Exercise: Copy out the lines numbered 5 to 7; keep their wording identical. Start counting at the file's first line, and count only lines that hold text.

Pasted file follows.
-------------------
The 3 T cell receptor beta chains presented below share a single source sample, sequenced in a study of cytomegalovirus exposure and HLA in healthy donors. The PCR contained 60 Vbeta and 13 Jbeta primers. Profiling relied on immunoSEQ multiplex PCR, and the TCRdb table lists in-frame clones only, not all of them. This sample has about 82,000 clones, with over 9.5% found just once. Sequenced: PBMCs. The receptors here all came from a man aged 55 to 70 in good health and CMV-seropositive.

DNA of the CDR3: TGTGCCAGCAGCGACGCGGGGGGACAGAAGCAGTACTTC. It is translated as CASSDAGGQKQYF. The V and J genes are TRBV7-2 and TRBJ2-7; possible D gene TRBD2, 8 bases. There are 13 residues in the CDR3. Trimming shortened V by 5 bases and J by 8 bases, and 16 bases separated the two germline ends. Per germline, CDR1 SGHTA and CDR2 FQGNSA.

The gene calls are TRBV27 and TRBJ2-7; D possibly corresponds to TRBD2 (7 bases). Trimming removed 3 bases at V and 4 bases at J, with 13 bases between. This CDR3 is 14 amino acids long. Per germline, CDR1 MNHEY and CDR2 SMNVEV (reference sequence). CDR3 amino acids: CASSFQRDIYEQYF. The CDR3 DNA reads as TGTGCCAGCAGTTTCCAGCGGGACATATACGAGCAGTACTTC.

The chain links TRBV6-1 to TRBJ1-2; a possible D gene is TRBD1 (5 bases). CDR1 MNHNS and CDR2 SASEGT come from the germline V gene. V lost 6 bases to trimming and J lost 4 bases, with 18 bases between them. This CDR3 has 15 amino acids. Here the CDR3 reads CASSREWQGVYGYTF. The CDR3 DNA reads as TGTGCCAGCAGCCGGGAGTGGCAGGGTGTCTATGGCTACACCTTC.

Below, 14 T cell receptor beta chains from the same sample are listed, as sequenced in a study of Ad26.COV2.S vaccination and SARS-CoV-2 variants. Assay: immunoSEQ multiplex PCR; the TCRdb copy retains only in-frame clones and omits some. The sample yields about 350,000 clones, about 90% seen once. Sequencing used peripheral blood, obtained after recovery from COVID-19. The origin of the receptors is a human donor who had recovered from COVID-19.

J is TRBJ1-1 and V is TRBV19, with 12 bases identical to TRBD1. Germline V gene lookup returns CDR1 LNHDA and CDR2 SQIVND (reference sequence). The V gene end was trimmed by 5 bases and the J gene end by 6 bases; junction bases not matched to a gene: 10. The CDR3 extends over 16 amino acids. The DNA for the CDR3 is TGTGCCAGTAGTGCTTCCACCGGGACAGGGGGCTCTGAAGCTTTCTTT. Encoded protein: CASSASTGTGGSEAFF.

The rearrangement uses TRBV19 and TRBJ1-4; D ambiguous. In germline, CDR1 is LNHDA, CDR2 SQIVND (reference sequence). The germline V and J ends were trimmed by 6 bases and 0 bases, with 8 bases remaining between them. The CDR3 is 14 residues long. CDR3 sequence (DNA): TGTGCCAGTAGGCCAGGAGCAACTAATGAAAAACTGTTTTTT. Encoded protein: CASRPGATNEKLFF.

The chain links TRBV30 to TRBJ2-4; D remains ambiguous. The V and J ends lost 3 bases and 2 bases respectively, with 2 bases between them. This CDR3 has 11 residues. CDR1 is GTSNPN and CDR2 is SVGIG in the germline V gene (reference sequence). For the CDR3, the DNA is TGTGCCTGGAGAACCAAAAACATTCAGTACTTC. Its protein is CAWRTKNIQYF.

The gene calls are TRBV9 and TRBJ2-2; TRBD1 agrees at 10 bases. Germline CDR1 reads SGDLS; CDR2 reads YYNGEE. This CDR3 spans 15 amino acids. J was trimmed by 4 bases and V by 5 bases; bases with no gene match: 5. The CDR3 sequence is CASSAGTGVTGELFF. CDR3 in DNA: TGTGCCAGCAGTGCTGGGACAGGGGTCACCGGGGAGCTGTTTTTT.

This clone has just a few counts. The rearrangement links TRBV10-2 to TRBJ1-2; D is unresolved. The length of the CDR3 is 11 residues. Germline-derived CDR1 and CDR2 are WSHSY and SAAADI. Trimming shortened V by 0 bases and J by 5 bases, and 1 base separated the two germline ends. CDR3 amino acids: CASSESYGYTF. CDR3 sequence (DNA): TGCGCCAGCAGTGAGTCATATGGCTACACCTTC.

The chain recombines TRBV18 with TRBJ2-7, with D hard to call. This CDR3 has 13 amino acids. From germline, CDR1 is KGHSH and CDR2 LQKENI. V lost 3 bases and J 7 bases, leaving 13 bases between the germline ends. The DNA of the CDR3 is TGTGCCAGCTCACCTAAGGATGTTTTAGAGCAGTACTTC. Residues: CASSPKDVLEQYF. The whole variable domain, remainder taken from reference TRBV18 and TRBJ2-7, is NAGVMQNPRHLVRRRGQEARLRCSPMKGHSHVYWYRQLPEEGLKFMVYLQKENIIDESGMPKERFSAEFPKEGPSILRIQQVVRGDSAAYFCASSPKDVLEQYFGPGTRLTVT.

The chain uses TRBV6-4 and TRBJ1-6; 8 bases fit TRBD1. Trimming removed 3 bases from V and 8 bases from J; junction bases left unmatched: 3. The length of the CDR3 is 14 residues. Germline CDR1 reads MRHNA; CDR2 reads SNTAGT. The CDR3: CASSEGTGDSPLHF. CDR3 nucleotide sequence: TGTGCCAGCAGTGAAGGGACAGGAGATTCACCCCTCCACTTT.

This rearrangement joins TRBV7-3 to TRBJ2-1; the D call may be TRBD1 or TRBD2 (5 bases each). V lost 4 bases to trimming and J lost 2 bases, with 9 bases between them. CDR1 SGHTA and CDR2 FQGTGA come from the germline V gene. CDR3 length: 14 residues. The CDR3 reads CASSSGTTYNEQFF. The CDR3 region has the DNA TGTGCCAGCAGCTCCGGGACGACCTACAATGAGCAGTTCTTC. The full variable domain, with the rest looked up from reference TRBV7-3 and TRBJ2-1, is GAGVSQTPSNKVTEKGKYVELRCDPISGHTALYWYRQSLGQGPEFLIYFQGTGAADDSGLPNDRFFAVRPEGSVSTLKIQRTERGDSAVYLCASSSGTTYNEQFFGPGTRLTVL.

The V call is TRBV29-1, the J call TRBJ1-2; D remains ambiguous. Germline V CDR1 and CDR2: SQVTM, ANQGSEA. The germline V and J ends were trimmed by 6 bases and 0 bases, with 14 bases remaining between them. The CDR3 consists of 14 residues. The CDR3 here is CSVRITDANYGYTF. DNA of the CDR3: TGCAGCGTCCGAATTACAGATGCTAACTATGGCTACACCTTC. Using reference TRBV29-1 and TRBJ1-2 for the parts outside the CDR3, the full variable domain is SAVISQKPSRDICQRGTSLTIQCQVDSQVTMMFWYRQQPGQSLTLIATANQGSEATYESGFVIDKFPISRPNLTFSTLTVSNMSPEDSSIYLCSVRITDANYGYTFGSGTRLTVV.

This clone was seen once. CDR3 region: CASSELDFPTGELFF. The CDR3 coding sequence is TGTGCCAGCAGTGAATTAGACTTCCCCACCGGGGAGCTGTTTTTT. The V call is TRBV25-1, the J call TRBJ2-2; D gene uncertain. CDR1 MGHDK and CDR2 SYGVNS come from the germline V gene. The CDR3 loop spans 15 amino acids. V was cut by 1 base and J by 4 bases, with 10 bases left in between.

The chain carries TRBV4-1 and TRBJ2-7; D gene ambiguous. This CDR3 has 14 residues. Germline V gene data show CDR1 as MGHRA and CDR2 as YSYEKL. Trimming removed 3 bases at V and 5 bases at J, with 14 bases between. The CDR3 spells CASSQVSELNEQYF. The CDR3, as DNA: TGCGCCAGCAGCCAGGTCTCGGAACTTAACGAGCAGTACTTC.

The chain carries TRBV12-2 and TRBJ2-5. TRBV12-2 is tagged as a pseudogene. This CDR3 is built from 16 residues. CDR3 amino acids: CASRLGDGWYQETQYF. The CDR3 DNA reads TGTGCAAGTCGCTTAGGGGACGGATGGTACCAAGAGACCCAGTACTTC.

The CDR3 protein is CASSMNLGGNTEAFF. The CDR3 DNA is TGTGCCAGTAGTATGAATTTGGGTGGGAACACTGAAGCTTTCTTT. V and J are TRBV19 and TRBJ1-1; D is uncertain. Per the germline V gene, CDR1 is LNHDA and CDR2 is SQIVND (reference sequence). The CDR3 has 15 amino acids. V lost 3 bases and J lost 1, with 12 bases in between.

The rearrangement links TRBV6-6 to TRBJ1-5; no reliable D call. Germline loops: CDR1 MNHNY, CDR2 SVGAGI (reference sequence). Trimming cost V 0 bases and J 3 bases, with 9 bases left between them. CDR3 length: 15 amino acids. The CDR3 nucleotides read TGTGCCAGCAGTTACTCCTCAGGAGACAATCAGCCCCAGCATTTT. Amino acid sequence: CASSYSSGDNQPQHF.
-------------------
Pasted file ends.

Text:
Below, 14 T cell receptor beta chains from the same sample are listed, as sequenced in a study of Ad26.COV2.S vaccination and SARS-CoV-2 variants. Assay: immunoSEQ multiplex PCR; the TCRdb copy retains only in-frame clones and omits some. The sample yields about 350,000 clones, about 90% seen once. Sequencing used peripheral blood, obtained after recovery from COVID-19. The origin of the receptors is a human donor who had recovered from COVID-19.

J is TRBJ1-1 and V is TRBV19, with 12 bases identical to TRBD1. Germline V gene lookup returns CDR1 LNHDA and CDR2 SQIVND (reference sequence). The V gene end was trimmed by 5 bases and the J gene end by 6 bases; junction bases not matched to a gene: 10. The CDR3 extends over 16 amino acids. The DNA for the CDR3 is TGTGCCAGTAGTGCTTCCACCGGGACAGGGGGCTCTGAAGCTTTCTTT. Encoded protein: CASSASTGTGGSEAFF.

The rearrangement uses TRBV19 and TRBJ1-4; D ambiguous. In germline, CDR1 is LNHDA, CDR2 SQIVND (reference sequence). The germline V and J ends were trimmed by 6 bases and 0 bases, with 8 bases remaining between them. The CDR3 is 14 residues long. CDR3 sequence (DNA): TGTGCCAGTAGGCCAGGAGCAACTAATGAAAAACTGTTTTTT. Encoded protein: CASRPGATNEKLFF.